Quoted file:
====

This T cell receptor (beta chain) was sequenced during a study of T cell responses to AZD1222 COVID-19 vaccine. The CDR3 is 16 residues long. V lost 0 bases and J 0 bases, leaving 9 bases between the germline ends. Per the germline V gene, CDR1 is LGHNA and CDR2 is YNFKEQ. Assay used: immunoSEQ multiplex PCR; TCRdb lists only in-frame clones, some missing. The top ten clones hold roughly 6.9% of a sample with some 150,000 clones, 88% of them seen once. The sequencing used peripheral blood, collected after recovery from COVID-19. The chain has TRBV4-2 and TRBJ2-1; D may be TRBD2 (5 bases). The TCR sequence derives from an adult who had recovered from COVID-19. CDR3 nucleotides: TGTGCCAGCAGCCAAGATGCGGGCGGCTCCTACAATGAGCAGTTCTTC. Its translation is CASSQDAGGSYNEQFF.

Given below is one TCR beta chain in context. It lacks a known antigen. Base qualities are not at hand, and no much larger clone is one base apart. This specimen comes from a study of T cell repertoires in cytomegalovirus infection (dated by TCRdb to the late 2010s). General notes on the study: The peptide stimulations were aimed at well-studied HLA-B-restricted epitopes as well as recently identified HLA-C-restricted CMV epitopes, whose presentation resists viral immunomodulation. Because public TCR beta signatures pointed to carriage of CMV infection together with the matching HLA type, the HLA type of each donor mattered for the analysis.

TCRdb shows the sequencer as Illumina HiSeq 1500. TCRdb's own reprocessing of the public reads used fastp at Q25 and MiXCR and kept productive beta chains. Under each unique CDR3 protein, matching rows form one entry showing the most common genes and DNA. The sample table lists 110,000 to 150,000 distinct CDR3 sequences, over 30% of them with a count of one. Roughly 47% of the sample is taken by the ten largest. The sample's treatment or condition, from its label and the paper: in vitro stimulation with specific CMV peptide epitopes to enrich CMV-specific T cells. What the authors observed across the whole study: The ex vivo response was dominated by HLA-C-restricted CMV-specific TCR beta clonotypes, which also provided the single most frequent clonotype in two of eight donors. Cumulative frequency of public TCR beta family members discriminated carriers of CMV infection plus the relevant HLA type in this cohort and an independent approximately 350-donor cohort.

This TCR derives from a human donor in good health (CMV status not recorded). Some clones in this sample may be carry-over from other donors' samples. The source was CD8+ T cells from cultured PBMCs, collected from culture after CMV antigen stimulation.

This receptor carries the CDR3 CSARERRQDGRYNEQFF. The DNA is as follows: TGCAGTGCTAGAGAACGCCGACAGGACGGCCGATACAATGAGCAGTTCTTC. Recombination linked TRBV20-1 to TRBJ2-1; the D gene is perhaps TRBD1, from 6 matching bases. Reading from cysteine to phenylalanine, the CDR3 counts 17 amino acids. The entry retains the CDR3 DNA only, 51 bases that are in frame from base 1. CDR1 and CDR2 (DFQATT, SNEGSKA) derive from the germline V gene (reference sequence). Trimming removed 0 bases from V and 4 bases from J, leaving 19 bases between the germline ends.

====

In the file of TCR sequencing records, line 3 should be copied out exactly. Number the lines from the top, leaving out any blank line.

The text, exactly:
TCRdb shows the sequencer as Illumina HiSeq 1500. TCRdb's own reprocessing of the public reads used fastp at Q25 and MiXCR and kept productive beta chains. Under each unique CDR3 protein, matching rows form one entry showing the most common genes and DNA. The sample table lists 110,000 to 150,000 distinct CDR3 sequences, over 30% of them with a count of one. Roughly 47% of the sample is taken by the ten largest. The sample's treatment or condition, from its label and the paper: in vitro stimulation with specific CMV peptide epitopes to enrich CMV-specific T cells. What the authors observed across the whole study: The ex vivo response was dominated by HLA-C-restricted CMV-specific TCR beta clonotypes, which also provided the single most frequent clonotype in two of eight donors. Cumulative frequency of public TCR beta family members discriminated carriers of CMV infection plus the relevant HLA type in this cohort and an independent approximately 350-donor cohort.